Fructose Linked To Weight Gain and Reduced Physical Activity

Catarina Rendeiro Ph.D. Post-doctoral Research Associate Rhodes lab University of Illinois Urbana, Interview with:
Catarina Rendeiro Ph.D.
Post-doctoral Research Associate
Rhodes lab University of Illinois
Urbana, Illinois

Medical Research: What is the background for this study? What are the main findings?

Dr. Rendeiro: The motivation for this study emerges in the context of understanding the link between sugar intake, particularly fructose, and the rising obesity epidemic that we are currently facing. Overeating and lack of physical activity certainly play major roles in obesity, but the sources of calories are also important. Fructose, a simple monosaccharide found in fruit and vegetables, and composing half of sucrose (i.e., table sugar), has been on the increase in Western diets. In our rodent study, 18% of dietary calories were derived from sugar, either fructose or glucose. This level is similar to typical American diets. However, the fructose diet resulted in increased weight gain and fat deposition and reduced physical activity even though food intake was similar between the two groups. It is also important to note that our animals were consuming their regular amount of calories, not overeating. Only the source of sugar was different between experimental groups, and still calorie-for-calorie, fructose caused greater weight gain and less physical activity than glucose.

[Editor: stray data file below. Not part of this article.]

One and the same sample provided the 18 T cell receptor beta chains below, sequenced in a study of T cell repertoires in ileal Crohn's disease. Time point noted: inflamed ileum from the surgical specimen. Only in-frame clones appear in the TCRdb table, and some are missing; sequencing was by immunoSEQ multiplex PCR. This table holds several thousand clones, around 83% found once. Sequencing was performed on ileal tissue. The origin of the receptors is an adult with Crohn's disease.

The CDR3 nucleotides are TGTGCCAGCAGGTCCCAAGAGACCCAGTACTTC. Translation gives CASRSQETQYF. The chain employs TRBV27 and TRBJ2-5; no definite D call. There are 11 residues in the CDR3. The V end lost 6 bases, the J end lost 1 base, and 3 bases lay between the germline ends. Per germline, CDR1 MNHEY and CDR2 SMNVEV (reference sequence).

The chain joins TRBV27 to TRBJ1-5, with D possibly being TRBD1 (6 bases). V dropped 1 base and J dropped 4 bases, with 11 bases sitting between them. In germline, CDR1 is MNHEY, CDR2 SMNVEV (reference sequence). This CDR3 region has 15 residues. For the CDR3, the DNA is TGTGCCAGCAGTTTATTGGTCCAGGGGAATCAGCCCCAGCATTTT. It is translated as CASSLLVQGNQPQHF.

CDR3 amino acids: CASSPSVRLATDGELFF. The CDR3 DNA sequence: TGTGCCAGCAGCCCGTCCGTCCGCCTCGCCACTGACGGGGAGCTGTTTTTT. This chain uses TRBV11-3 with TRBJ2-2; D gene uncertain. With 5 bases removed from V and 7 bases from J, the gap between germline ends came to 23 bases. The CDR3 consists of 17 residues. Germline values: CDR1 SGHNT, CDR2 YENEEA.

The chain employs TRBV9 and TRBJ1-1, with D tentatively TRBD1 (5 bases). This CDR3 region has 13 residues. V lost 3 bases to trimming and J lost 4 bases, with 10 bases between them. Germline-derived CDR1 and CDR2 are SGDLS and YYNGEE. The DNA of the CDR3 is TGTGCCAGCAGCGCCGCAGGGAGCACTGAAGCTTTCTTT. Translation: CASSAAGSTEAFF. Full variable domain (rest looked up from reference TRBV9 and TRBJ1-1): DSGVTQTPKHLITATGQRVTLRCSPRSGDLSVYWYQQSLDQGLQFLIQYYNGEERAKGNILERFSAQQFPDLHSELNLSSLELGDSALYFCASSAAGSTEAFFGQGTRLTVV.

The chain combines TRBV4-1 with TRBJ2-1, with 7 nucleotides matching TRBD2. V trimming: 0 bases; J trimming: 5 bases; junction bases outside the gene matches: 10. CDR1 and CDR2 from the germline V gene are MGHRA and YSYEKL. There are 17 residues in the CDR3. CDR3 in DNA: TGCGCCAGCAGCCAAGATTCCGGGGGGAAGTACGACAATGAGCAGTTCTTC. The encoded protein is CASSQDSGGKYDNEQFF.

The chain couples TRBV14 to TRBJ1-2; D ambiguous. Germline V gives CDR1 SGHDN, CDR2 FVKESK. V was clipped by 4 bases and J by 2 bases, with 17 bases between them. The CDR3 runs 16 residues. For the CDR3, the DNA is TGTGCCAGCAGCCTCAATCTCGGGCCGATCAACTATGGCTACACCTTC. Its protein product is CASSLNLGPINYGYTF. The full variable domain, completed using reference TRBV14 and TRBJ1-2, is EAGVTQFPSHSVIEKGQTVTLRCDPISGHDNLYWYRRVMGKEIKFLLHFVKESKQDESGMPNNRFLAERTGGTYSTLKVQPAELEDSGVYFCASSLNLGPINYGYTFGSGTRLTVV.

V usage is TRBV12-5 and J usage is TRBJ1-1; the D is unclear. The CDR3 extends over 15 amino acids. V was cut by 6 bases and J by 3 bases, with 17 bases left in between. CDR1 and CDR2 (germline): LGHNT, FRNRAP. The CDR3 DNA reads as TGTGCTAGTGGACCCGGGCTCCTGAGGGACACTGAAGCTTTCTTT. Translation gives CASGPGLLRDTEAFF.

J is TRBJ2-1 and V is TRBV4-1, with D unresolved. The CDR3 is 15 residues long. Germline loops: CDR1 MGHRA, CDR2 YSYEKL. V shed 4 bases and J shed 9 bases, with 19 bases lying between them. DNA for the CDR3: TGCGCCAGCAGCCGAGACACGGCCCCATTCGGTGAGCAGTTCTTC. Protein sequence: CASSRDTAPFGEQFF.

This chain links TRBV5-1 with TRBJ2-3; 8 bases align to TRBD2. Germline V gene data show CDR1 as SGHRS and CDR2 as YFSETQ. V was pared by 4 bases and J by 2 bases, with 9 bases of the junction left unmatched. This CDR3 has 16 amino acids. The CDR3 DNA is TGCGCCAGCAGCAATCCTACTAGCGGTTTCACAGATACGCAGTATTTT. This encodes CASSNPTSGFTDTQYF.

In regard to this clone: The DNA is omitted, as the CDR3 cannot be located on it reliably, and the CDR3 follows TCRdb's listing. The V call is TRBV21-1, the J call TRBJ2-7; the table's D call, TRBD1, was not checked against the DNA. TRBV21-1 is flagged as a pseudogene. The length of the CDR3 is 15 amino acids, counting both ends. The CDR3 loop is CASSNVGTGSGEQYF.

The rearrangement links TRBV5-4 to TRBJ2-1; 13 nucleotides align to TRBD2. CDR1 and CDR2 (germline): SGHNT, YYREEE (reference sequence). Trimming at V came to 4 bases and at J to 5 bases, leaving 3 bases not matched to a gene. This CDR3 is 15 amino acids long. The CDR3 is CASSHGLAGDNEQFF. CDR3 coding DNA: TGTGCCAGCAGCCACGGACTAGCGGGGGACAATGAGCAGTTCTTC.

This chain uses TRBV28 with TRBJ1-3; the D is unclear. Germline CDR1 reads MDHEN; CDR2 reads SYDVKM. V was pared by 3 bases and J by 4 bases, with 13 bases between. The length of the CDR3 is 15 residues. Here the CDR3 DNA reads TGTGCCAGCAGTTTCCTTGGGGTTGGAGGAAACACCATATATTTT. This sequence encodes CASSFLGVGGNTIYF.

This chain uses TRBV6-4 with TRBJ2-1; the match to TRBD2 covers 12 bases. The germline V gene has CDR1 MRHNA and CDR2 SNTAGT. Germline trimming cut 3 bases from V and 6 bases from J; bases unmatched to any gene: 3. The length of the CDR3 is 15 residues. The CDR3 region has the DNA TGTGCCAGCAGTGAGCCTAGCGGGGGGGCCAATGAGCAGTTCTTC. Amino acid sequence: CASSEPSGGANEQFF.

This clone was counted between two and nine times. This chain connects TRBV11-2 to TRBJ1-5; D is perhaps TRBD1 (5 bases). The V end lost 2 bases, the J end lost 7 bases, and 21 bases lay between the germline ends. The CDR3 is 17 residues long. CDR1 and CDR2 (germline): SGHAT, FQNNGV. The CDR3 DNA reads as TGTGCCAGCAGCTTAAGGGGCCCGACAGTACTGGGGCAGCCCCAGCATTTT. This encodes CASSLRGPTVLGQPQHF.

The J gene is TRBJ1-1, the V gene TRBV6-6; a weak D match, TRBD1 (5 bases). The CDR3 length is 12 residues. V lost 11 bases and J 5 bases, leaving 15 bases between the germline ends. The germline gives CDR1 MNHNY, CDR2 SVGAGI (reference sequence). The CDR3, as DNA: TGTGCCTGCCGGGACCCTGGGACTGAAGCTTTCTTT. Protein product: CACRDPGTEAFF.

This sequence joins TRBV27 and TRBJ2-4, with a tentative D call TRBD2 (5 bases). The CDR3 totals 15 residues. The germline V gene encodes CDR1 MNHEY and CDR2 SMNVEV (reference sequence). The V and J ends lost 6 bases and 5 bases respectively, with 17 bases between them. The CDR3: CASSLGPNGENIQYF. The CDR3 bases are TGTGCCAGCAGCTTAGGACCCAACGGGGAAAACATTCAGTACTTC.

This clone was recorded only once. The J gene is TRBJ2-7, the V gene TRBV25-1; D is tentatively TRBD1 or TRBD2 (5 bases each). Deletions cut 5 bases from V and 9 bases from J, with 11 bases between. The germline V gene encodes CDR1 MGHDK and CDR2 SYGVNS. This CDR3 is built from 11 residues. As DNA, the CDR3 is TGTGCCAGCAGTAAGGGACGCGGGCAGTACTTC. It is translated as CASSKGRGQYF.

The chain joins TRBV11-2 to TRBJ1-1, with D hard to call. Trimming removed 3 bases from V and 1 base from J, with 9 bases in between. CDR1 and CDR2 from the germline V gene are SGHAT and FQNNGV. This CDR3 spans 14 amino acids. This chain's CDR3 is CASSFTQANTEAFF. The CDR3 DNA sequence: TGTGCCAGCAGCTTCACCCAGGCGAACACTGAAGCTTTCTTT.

Medical Research: What should clinicians and patients take away from your report?

Dr. Rendeiro: First of all, it is important to restate that the consumption of added sugars through soft drinks and other processed foods should be kept to a minimum in our diets, regardless of the type of sugar. The American Heart Association recommends a maximum of 5% daily calories derived from added sugars, but in the US, intake of added sugar can reach three to four times that recommendation.

Our study further suggests that at those unhealthy levels of sugar intake (18% of dietary calories derived from sugar), consuming fructose results in more fat accumulation, weight gain and physical inactivity. If the goal is to promote weight loss and physical activity, it could be useful to consider minimizing the amount of food with added fructose that is consumed. In the end, consuming a calorically-appropriate diet, including fresh fruits and vegetables, and maintaining an active lifestyle are extremely important.

Medical Research: What recommendations do you have for future research as a result of this study?

Dr. Rendeiro: Future work should examine the extent to which fructose, calorie-for-calorie, may impact neurological function as compared to glucose.  In our study, we did not find any differences in the brain or behavior outcomes as a result of fructose intake, but we only investigated the growth of new neurons and performance on a few learning and memory tasks.  We also only supplemented the animals with fructose for 10 weeks, so it is possible that any potential negative effects in brain function might emerge after longer exposures to fructose.


Catarina Rendeiro, Ashley M. Masnik, Jonathan G. Mun, Kristy Du, Diana Clark, Ryan N. Dilger, Anna C. Dilger, Justin S. Rhodes. Fructose decreases physical activity and increases body fat without affecting hippocampal neurogenesis and learning relative to an isocaloric glucose diet. Scientific Reports, 2015; 5: 9589 DOI: 10.1038/srep09589

[wysija_form id=”3″] Interview with: Catarina Rendeiro Ph.D., Post-doctoral Research Associate, Rhodes lab University of Illinois, & Urbana, Illinois (2015). Fructose Linked To Weight Gain and Reduced Physical Activity

Last Updated on June 4, 2015 by Marie Benz MD FAAD